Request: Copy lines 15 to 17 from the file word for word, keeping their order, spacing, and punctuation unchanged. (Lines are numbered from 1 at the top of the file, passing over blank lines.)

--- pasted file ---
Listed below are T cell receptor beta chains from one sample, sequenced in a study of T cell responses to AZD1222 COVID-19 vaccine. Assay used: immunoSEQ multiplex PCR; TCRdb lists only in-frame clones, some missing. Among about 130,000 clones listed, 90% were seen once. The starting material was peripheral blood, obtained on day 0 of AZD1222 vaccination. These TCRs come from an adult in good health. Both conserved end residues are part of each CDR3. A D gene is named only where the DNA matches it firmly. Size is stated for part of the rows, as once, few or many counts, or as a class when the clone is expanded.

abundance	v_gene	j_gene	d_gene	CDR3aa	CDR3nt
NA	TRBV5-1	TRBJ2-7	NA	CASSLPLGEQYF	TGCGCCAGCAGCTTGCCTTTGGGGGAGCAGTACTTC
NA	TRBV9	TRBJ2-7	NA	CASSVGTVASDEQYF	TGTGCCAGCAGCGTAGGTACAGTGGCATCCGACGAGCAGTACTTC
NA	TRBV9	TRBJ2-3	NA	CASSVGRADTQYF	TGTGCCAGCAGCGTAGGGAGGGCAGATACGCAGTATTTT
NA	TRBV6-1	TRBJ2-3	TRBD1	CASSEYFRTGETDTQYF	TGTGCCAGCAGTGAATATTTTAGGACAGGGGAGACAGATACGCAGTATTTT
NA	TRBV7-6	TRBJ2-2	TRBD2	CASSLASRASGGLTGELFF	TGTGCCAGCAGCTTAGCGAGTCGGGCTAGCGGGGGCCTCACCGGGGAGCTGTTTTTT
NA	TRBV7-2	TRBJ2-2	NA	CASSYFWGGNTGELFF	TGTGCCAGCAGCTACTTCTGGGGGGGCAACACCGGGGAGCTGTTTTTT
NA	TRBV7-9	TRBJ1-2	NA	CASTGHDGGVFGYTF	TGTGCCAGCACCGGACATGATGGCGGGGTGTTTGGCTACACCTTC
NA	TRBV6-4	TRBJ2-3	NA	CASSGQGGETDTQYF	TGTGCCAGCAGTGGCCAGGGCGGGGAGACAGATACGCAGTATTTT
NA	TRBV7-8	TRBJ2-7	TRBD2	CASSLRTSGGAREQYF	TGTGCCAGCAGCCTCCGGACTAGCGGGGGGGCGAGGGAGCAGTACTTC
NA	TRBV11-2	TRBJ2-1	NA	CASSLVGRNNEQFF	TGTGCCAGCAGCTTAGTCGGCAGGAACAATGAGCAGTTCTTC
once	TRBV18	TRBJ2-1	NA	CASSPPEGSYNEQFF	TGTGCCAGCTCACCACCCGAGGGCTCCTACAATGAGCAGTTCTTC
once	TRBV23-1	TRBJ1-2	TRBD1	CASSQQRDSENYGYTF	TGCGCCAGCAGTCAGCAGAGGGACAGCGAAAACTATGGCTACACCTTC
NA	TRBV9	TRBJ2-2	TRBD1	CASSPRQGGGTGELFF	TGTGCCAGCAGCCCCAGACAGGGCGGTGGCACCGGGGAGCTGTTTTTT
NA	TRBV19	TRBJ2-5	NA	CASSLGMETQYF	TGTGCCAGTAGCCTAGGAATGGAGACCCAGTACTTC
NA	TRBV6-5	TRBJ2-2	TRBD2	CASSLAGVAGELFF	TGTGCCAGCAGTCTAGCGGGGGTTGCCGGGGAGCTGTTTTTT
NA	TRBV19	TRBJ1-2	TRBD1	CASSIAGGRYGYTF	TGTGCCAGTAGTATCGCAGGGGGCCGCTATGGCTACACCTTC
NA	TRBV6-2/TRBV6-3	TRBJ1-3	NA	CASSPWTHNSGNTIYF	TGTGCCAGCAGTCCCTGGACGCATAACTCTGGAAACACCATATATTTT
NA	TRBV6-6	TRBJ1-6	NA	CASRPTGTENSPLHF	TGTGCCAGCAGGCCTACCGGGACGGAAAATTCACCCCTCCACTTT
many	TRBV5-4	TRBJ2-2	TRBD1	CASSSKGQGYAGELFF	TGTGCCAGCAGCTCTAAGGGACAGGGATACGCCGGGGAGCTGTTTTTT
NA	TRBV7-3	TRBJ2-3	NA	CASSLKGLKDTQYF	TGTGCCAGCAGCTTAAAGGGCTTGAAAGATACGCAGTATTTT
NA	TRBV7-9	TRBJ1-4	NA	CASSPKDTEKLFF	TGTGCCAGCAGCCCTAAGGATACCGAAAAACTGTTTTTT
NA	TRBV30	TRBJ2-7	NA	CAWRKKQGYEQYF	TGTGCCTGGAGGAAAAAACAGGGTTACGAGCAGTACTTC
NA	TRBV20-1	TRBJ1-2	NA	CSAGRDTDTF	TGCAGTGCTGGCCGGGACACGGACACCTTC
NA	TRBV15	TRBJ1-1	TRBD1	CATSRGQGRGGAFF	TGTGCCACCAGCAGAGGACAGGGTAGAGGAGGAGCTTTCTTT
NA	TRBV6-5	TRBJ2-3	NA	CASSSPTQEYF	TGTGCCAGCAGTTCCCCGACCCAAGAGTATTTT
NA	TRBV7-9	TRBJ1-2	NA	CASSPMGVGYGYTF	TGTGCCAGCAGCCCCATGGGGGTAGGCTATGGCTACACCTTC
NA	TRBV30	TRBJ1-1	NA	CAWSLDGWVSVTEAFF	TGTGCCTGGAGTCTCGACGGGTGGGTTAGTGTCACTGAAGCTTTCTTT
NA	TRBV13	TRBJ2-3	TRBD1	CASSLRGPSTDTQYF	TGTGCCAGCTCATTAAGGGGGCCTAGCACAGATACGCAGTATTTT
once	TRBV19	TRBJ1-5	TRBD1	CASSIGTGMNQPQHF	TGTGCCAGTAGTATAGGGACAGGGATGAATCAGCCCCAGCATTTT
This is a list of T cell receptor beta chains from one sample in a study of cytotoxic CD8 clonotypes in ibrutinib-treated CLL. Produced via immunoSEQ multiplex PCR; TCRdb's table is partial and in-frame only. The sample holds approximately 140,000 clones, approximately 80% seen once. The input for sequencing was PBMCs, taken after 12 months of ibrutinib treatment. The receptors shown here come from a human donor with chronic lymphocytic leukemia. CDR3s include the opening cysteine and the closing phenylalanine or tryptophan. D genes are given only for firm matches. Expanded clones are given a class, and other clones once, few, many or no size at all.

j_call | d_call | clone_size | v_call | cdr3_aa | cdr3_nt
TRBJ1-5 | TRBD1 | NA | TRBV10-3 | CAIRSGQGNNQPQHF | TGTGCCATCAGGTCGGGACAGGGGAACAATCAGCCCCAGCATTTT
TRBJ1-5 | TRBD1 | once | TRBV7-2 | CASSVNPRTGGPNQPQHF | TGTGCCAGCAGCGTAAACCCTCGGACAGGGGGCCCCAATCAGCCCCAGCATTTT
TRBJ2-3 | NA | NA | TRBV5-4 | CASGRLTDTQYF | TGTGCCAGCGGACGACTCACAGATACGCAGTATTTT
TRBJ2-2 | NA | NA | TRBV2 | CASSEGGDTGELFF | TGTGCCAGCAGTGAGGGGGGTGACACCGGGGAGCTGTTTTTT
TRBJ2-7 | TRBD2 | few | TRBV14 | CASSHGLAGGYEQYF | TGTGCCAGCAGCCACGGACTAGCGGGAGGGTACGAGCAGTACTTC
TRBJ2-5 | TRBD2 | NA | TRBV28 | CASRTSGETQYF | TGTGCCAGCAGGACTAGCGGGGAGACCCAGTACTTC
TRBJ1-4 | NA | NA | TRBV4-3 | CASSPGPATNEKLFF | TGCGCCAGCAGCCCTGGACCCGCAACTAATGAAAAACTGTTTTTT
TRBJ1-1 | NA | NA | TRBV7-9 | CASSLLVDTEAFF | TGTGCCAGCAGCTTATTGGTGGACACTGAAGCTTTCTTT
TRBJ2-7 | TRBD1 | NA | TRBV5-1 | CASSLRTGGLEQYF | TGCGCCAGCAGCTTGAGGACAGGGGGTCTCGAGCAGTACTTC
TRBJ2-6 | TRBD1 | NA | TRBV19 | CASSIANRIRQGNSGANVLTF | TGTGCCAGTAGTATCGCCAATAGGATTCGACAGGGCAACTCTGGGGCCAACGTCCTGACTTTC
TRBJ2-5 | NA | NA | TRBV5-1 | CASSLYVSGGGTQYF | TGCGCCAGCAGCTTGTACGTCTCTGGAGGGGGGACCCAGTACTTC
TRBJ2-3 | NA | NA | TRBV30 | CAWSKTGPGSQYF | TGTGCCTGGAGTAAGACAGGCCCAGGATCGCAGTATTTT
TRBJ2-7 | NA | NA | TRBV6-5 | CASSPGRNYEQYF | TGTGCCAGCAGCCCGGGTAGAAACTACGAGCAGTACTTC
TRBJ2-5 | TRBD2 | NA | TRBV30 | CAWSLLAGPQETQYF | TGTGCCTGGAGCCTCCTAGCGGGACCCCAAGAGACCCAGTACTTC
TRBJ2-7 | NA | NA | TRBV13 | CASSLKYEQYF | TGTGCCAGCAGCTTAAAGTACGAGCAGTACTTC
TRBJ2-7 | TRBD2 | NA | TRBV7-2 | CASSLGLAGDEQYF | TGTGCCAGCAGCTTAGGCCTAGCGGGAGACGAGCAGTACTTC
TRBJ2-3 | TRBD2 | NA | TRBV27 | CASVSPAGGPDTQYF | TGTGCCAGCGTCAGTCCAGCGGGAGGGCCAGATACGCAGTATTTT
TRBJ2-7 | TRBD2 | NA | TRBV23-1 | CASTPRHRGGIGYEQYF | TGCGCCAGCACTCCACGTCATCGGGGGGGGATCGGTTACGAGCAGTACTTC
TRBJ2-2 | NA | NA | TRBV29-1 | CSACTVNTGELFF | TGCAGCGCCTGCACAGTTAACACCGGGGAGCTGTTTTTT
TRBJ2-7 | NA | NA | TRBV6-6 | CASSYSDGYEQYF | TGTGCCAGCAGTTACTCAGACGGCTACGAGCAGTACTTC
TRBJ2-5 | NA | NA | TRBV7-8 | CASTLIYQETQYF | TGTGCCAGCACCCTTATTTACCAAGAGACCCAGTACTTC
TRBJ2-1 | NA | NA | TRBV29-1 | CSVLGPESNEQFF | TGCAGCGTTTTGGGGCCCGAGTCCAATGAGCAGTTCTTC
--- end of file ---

NA	TRBV9	TRBJ2-2	TRBD1	CASSPRQGGGTGELFF	TGTGCCAGCAGCCCCAGACAGGGCGGTGGCACCGGGGAGCTGTTTTTT
NA	TRBV19	TRBJ2-5	NA	CASSLGMETQYF	TGTGCCAGTAGCCTAGGAATGGAGACCCAGTACTTC
NA	TRBV6-5	TRBJ2-2	TRBD2	CASSLAGVAGELFF	TGTGCCAGCAGTCTAGCGGGGGTTGCCGGGGAGCTGTTTTTT